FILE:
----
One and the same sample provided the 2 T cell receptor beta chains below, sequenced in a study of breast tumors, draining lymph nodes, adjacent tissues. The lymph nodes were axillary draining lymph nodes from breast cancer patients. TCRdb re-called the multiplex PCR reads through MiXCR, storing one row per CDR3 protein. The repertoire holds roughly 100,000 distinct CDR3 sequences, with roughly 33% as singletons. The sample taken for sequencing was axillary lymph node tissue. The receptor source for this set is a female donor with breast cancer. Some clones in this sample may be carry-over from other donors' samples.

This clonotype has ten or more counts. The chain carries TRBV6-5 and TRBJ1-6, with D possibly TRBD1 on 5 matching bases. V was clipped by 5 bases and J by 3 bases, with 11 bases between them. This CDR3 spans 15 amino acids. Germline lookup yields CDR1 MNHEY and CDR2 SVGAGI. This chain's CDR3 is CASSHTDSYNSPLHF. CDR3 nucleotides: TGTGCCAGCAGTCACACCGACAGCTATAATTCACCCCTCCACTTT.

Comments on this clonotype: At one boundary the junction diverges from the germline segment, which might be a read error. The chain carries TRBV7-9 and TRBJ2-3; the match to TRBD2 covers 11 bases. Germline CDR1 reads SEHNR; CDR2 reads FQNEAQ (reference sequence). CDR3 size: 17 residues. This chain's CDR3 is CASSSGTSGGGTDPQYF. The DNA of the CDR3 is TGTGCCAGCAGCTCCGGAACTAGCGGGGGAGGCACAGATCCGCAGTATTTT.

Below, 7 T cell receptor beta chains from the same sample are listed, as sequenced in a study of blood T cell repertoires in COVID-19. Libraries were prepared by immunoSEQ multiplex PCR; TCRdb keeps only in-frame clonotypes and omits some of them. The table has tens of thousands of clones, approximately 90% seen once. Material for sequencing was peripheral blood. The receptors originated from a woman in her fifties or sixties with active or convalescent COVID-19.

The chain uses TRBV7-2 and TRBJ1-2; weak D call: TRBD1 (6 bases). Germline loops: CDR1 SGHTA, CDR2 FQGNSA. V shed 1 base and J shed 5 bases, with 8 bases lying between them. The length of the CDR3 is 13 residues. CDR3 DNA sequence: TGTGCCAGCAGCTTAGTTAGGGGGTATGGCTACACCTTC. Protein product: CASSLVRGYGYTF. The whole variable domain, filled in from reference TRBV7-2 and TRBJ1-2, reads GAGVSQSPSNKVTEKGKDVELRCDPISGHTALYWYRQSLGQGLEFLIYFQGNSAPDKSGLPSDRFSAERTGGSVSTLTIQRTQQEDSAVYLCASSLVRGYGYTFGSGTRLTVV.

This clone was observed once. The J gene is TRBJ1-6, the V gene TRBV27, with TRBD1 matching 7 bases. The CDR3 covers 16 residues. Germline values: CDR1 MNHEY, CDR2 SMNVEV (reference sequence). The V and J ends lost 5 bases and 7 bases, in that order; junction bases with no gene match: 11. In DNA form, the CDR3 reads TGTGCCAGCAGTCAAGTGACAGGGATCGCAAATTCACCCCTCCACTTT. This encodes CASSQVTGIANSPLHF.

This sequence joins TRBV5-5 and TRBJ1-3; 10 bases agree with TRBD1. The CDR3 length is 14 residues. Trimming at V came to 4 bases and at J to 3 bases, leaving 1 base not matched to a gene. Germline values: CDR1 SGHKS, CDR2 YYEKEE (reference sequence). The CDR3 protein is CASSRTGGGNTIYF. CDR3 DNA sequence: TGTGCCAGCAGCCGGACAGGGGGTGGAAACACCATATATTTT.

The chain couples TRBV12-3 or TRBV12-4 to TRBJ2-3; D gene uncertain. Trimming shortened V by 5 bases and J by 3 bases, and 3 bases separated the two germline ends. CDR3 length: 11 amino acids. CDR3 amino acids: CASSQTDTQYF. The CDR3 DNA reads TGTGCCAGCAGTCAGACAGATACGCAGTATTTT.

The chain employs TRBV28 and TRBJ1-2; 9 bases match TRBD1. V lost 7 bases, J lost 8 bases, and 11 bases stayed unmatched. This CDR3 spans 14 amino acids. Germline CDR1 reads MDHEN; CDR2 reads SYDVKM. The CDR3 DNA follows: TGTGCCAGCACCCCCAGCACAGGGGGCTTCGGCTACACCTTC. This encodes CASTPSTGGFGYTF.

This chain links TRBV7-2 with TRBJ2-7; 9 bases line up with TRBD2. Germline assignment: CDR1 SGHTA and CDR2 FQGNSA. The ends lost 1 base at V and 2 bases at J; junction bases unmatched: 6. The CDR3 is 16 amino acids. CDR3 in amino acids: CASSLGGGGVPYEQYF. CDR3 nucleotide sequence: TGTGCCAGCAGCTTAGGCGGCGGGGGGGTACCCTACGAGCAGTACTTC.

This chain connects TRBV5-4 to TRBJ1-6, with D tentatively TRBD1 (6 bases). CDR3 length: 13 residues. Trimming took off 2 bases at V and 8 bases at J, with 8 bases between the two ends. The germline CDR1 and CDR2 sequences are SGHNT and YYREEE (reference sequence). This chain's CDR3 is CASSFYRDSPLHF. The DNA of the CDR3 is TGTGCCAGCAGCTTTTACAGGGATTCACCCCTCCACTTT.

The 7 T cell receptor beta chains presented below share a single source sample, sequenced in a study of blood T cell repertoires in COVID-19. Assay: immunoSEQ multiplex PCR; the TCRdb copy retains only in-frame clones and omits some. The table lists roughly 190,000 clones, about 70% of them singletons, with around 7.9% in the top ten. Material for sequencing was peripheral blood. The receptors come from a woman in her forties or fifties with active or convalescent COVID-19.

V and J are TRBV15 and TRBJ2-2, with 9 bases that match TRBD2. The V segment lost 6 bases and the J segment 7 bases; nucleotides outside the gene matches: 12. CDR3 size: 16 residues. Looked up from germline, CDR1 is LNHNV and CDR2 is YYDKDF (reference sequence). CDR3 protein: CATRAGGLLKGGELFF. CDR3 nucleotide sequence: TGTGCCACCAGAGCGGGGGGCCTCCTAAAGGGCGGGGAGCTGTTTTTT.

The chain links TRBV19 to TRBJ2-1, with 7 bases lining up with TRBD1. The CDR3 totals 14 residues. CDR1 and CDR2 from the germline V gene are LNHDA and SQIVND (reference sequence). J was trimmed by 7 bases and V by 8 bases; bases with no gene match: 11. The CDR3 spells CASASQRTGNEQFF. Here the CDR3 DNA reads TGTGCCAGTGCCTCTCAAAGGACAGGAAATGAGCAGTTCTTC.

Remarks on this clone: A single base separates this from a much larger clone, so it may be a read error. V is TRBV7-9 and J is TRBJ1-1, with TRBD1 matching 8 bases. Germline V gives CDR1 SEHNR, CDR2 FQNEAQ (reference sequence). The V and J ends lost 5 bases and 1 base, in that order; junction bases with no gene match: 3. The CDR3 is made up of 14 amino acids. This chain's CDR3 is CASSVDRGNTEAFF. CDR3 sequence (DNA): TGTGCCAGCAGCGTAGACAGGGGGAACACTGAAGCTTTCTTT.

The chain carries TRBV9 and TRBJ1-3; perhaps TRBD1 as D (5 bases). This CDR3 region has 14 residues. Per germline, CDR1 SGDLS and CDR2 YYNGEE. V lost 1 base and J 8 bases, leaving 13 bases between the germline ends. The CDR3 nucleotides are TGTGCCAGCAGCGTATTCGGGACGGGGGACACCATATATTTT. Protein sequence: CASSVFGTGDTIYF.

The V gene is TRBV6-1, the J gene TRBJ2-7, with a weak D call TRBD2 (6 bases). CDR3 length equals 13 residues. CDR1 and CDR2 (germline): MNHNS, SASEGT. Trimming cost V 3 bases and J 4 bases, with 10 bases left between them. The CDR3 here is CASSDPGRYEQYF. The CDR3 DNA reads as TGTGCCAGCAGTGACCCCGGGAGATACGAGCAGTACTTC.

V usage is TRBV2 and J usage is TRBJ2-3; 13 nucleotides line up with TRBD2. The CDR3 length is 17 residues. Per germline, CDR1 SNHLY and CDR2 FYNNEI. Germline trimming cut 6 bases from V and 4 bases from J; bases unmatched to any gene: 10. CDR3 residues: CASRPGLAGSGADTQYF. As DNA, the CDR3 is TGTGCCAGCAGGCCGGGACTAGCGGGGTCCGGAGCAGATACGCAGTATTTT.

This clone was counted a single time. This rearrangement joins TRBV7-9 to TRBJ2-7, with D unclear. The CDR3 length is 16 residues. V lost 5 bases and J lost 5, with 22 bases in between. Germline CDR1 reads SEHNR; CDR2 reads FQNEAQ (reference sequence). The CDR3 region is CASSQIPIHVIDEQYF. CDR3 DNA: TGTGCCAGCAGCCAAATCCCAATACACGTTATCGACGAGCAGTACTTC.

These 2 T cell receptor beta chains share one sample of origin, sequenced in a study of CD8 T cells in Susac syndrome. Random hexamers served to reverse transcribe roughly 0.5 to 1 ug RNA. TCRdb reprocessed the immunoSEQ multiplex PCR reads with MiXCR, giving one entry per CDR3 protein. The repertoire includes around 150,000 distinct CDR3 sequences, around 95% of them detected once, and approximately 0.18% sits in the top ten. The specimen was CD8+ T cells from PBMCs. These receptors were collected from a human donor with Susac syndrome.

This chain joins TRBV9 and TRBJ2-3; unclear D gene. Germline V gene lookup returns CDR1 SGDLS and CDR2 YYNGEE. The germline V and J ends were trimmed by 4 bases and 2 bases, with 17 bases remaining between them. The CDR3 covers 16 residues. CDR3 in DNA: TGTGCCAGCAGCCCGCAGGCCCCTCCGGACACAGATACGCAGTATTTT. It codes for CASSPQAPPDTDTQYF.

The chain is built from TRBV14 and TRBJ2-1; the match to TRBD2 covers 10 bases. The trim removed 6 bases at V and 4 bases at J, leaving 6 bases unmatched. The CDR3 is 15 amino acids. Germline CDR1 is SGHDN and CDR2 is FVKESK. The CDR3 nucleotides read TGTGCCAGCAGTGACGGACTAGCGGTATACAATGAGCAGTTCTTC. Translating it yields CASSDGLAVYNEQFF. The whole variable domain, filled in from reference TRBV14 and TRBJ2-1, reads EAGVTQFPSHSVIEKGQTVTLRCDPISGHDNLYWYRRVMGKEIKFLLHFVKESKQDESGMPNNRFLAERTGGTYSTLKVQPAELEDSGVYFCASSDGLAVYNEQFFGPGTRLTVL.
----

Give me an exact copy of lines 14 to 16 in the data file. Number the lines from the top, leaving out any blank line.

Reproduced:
The chain links TRBV19 to TRBJ2-1, with 7 bases lining up with TRBD1. The CDR3 totals 14 residues. CDR1 and CDR2 from the germline V gene are LNHDA and SQIVND (reference sequence). J was trimmed by 7 bases and V by 8 bases; bases with no gene match: 11. The CDR3 spells CASASQRTGNEQFF. Here the CDR3 DNA reads TGTGCCAGTGCCTCTCAAAGGACAGGAAATGAGCAGTTCTTC.

Remarks on this clone: A single base separates this from a much larger clone, so it may be a read error. V is TRBV7-9 and J is TRBJ1-1, with TRBD1 matching 8 bases. Germline V gives CDR1 SEHNR, CDR2 FQNEAQ (reference sequence). The V and J ends lost 5 bases and 1 base, in that order; junction bases with no gene match: 3. The CDR3 is made up of 14 amino acids. This chain's CDR3 is CASSVDRGNTEAFF. CDR3 sequence (DNA): TGTGCCAGCAGCGTAGACAGGGGGAACACTGAAGCTTTCTTT.

The chain carries TRBV9 and TRBJ1-3; perhaps TRBD1 as D (5 bases). This CDR3 region has 14 residues. Per germline, CDR1 SGDLS and CDR2 YYNGEE. V lost 1 base and J 8 bases, leaving 13 bases between the germline ends. The CDR3 nucleotides are TGTGCCAGCAGCGTATTCGGGACGGGGGACACCATATATTTT. Protein sequence: CASSVFGTGDTIYF.